Afterward he said, "Cycling is so much more rewarding than running. In a marathon you reach your top speed when your legs reach theirs. If, that is, you're not limping around with musculoskeletal injuries. You're never even out of breath. But in a bike race you can be out of breath most of the time, and the next day your legs are ready to go again."
On the morning after the marathon Arnot was limping around, but at 7 a.m. he flew his white Beechcraft Bonanza to Claremont, N.H., and at eight o'clock he began a 24-hour stint as physician in charge of the emergency room at Claremont's Valley Regional Hospital. Since early 1980 Robert B. Arnot, M.D., has worked with National Emergency Services, Inc., a 6½-year-old Tiburon, Calif. outfit that assigns physicians to staff emergency rooms and provides marketing research and financial consulting to hospitals. NES has more than 1,200 physicians on call, but Arnot had so impressed its directors that he had already been made one of its two national education directors. A dozen or so times each month he flew off to some small town, usually in the Northeast, NES's fastest growing region, to man an emergency room. Each stint lasted anywhere from one day to a week, and NES paid him an average of $35 per hour. He put in as many as 300 hours in an average month, which is $10,500 worth of emergency service. As he said on the way to Claremont, "The work keeps me aloft and solvent. Besides, I like to keep a hand in emergency medicine. It's fun to be in there with the blood and the gore."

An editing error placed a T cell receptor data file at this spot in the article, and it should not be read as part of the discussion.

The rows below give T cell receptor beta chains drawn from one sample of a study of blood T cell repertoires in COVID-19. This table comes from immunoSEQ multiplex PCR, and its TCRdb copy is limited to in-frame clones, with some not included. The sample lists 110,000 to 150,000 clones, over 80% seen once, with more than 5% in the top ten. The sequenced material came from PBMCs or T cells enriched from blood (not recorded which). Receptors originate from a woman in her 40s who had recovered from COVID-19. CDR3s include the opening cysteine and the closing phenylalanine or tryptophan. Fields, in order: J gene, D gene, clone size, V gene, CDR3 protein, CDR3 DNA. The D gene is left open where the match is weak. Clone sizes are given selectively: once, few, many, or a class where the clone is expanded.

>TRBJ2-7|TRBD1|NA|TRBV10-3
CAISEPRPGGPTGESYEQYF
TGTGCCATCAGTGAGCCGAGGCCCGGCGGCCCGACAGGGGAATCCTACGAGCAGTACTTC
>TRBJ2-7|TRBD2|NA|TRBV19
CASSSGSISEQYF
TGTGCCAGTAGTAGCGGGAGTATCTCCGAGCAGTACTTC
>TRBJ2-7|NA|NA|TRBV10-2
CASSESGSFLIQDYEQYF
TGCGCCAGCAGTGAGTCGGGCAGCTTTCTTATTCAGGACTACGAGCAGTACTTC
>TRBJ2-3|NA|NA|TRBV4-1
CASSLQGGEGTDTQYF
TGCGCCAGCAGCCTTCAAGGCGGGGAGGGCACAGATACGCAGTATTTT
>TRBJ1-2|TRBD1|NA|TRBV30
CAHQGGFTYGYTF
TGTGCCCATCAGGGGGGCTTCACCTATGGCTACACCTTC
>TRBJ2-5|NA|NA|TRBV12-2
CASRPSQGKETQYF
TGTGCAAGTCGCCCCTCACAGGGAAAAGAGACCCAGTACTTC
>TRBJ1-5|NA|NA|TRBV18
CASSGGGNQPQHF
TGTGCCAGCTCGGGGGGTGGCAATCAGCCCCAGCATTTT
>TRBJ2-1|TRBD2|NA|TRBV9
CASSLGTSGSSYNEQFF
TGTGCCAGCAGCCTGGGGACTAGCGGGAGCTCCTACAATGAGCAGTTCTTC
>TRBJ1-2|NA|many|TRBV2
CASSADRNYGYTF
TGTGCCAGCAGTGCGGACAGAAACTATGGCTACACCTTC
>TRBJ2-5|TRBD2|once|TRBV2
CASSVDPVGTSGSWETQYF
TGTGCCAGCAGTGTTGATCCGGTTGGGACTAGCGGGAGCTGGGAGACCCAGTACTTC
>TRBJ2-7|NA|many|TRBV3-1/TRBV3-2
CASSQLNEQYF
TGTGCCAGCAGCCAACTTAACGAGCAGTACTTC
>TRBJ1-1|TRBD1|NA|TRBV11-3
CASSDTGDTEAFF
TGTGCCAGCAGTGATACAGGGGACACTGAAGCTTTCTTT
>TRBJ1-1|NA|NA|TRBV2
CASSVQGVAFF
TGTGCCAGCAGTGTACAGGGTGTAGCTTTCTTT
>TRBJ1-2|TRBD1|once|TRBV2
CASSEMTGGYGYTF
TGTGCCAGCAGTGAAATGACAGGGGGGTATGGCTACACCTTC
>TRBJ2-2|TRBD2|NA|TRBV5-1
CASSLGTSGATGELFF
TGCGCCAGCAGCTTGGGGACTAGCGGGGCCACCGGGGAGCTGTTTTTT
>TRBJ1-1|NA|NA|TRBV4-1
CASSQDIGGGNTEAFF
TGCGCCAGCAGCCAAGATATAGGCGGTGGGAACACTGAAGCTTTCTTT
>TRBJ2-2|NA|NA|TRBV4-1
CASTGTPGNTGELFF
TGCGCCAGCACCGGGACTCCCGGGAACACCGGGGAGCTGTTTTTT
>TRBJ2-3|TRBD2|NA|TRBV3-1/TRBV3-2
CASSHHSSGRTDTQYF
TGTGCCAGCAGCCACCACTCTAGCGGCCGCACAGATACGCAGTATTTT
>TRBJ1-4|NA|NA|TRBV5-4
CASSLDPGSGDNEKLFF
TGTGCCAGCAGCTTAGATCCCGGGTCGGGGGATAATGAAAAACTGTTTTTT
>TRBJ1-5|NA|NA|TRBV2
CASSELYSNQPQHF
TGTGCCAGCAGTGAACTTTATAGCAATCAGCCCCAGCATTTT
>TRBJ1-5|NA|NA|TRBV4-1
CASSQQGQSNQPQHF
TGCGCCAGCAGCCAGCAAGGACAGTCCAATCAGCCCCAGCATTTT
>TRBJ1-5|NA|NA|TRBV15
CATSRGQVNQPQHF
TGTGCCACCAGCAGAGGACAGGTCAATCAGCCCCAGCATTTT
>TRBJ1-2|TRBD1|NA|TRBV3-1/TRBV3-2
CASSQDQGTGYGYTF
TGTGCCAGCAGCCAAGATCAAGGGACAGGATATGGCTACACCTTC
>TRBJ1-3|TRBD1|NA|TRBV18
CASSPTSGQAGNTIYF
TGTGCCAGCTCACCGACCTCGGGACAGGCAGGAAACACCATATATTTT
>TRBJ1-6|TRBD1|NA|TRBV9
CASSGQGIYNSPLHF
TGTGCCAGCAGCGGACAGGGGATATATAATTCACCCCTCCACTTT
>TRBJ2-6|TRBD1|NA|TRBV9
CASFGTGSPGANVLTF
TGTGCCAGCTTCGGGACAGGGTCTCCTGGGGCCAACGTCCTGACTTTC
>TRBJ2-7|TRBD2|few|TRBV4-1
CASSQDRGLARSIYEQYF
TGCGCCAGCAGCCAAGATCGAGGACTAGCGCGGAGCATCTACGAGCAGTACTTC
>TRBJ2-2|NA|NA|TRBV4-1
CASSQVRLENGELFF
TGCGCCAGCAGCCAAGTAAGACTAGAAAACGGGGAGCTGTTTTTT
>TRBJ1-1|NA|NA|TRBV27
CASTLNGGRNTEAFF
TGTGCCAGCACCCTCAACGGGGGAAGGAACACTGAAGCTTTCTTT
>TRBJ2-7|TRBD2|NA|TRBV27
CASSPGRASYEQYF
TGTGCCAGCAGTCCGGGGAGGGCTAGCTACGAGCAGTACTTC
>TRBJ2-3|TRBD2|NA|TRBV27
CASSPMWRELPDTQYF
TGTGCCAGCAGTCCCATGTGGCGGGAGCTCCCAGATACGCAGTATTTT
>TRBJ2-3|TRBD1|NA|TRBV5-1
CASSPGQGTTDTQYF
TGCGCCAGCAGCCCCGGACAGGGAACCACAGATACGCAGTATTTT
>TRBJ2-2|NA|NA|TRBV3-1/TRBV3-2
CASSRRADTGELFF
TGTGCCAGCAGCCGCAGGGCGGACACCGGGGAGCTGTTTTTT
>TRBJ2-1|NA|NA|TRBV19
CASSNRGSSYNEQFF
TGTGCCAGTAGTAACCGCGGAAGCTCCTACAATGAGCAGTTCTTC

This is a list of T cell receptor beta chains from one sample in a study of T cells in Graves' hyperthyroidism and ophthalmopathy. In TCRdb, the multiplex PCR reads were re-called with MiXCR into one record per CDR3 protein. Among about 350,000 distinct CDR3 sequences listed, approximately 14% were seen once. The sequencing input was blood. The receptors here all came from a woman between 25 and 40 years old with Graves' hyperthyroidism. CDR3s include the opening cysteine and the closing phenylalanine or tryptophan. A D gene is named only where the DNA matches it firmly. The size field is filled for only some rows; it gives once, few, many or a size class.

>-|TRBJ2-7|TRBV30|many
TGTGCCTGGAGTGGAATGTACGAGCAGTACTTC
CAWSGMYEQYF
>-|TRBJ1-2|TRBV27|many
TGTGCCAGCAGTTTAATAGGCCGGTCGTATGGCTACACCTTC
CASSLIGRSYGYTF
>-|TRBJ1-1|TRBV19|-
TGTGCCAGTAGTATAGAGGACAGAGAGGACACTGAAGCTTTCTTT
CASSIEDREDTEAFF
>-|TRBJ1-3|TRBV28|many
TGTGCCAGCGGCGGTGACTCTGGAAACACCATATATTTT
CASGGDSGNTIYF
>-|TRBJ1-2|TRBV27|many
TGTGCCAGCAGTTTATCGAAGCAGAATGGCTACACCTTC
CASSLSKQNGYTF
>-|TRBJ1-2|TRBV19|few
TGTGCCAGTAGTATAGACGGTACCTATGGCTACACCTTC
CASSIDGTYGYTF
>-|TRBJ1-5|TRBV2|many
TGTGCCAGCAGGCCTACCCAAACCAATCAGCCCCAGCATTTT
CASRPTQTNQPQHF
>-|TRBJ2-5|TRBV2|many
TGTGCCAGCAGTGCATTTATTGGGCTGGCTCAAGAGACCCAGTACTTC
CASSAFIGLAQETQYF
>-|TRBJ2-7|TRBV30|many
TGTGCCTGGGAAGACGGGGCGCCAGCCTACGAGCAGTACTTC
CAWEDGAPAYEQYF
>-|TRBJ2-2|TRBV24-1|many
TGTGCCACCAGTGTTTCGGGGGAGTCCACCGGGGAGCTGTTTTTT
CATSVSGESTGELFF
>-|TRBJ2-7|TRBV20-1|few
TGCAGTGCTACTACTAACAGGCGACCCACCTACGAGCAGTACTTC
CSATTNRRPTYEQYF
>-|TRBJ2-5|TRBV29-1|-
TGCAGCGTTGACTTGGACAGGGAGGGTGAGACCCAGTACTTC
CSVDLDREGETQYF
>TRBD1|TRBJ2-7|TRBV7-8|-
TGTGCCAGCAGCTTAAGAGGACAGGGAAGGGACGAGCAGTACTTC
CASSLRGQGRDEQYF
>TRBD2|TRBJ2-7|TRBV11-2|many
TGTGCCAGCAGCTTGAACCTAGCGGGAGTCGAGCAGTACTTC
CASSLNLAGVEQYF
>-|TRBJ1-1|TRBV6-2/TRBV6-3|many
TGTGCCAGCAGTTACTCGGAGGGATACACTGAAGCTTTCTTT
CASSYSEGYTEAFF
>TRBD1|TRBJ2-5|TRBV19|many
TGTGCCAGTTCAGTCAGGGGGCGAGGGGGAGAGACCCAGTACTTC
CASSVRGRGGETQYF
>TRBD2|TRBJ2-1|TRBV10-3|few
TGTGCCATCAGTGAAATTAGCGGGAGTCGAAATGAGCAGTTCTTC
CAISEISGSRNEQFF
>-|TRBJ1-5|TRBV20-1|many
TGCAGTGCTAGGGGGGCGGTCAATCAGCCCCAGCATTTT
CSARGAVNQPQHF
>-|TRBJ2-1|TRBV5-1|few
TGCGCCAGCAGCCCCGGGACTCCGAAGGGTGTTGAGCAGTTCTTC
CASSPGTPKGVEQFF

At 10 that night, in a small room far from the patients, a table was strewn with windsurfing and roller-skating magazines, and piccolo trumpet music bounced off the walls. Arnot was practicing the Tartini when the phone rang and a nurse asked, "Is this Carnegie Hall?"
"Yes," Arnot said.
"They want you to come down and sew up a cut lip."
Arnot played a few more bars of the Tartini and then made his way gingerly to the emergency room, where a boy, not more than three, in yellow pajamas sat on a bed, tears drying on his cheeks, his worried parents looking on.
"What did you do?" Arnot asked him, but got no reply.
"You cut your lip, didn't you? What are we going to do about that?" He looked at the boy's lip with a flashlight. Then he told the mother, "We could put in some sutures and probably scare him to death, but I'd prefer to leave it as it is. There'll be a little bleeding, but he'll be much happier, and it will heal perfectly."
He told the kid, "We're not going to do anything to you, is that all right?" The kid answered, "Yuh," his first sound, and burst into tears. As the parents were leaving, Arnot told them, "He was too scared to cry."
The nurse, who was referring to Arnot as Dr. Ben Gay, asked him, "Are you in pain?"